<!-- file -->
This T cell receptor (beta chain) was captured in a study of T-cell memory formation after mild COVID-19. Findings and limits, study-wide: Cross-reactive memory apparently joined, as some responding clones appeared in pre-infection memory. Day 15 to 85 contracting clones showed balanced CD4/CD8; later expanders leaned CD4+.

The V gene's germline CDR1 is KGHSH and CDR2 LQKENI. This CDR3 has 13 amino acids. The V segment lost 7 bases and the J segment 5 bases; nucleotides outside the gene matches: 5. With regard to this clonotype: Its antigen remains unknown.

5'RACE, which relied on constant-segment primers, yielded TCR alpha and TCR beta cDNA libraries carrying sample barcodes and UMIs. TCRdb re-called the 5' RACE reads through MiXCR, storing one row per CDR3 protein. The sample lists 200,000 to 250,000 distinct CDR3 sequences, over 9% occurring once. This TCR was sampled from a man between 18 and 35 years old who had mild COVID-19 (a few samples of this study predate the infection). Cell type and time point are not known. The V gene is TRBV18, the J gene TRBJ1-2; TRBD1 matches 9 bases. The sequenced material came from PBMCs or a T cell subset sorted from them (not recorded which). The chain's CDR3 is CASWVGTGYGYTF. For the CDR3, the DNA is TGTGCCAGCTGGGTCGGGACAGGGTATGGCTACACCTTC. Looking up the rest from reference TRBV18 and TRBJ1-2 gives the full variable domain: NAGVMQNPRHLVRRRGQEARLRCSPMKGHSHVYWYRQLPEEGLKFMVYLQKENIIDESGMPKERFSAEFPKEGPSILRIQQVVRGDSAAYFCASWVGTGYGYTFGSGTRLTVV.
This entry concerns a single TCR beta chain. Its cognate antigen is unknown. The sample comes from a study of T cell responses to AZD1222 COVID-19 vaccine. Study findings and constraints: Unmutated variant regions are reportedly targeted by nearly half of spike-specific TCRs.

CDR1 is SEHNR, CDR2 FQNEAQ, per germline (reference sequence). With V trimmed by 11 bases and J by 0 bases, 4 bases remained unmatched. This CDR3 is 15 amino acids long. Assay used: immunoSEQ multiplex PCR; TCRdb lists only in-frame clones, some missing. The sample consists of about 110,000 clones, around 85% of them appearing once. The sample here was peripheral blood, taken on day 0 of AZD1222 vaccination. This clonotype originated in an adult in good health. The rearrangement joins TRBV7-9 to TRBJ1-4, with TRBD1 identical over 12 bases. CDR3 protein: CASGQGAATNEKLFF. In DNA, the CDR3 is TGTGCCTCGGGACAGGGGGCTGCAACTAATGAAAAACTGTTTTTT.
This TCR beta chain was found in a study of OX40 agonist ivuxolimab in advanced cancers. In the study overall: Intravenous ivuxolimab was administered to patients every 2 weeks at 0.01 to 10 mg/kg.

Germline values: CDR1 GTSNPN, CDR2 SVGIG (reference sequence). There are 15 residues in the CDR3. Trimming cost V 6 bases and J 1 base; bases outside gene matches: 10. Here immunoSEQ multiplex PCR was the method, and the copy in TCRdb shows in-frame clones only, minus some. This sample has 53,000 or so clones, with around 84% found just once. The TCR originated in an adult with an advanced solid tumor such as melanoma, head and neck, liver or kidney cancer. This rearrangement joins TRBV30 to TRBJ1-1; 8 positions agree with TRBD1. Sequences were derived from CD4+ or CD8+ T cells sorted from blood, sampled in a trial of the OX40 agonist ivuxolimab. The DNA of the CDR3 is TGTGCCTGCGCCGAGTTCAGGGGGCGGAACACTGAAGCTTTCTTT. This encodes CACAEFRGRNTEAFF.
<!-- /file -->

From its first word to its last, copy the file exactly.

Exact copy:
This T cell receptor (beta chain) was captured in a study of T-cell memory formation after mild COVID-19. Findings and limits, study-wide: Cross-reactive memory apparently joined, as some responding clones appeared in pre-infection memory. Day 15 to 85 contracting clones showed balanced CD4/CD8; later expanders leaned CD4+.

The V gene's germline CDR1 is KGHSH and CDR2 LQKENI. This CDR3 has 13 amino acids. The V segment lost 7 bases and the J segment 5 bases; nucleotides outside the gene matches: 5. With regard to this clonotype: Its antigen remains unknown.

5'RACE, which relied on constant-segment primers, yielded TCR alpha and TCR beta cDNA libraries carrying sample barcodes and UMIs. TCRdb re-called the 5' RACE reads through MiXCR, storing one row per CDR3 protein. The sample lists 200,000 to 250,000 distinct CDR3 sequences, over 9% occurring once. This TCR was sampled from a man between 18 and 35 years old who had mild COVID-19 (a few samples of this study predate the infection). Cell type and time point are not known. The V gene is TRBV18, the J gene TRBJ1-2; TRBD1 matches 9 bases. The sequenced material came from PBMCs or a T cell subset sorted from them (not recorded which). The chain's CDR3 is CASWVGTGYGYTF. For the CDR3, the DNA is TGTGCCAGCTGGGTCGGGACAGGGTATGGCTACACCTTC. Looking up the rest from reference TRBV18 and TRBJ1-2 gives the full variable domain: NAGVMQNPRHLVRRRGQEARLRCSPMKGHSHVYWYRQLPEEGLKFMVYLQKENIIDESGMPKERFSAEFPKEGPSILRIQQVVRGDSAAYFCASWVGTGYGYTFGSGTRLTVV.
This entry concerns a single TCR beta chain. Its cognate antigen is unknown. The sample comes from a study of T cell responses to AZD1222 COVID-19 vaccine. Study findings and constraints: Unmutated variant regions are reportedly targeted by nearly half of spike-specific TCRs.

CDR1 is SEHNR, CDR2 FQNEAQ, per germline (reference sequence). With V trimmed by 11 bases and J by 0 bases, 4 bases remained unmatched. This CDR3 is 15 amino acids long. Assay used: immunoSEQ multiplex PCR; TCRdb lists only in-frame clones, some missing. The sample consists of about 110,000 clones, around 85% of them appearing once. The sample here was peripheral blood, taken on day 0 of AZD1222 vaccination. This clonotype originated in an adult in good health. The rearrangement joins TRBV7-9 to TRBJ1-4, with TRBD1 identical over 12 bases. CDR3 protein: CASGQGAATNEKLFF. In DNA, the CDR3 is TGTGCCTCGGGACAGGGGGCTGCAACTAATGAAAAACTGTTTTTT.
This TCR beta chain was found in a study of OX40 agonist ivuxolimab in advanced cancers. In the study overall: Intravenous ivuxolimab was administered to patients every 2 weeks at 0.01 to 10 mg/kg.

Germline values: CDR1 GTSNPN, CDR2 SVGIG (reference sequence). There are 15 residues in the CDR3. Trimming cost V 6 bases and J 1 base; bases outside gene matches: 10. Here immunoSEQ multiplex PCR was the method, and the copy in TCRdb shows in-frame clones only, minus some. This sample has 53,000 or so clones, with around 84% found just once. The TCR originated in an adult with an advanced solid tumor such as melanoma, head and neck, liver or kidney cancer. This rearrangement joins TRBV30 to TRBJ1-1; 8 positions agree with TRBD1. Sequences were derived from CD4+ or CD8+ T cells sorted from blood, sampled in a trial of the OX40 agonist ivuxolimab. The DNA of the CDR3 is TGTGCCTGCGCCGAGTTCAGGGGGCGGAACACTGAAGCTTTCTTT. This encodes CACAEFRGRNTEAFF.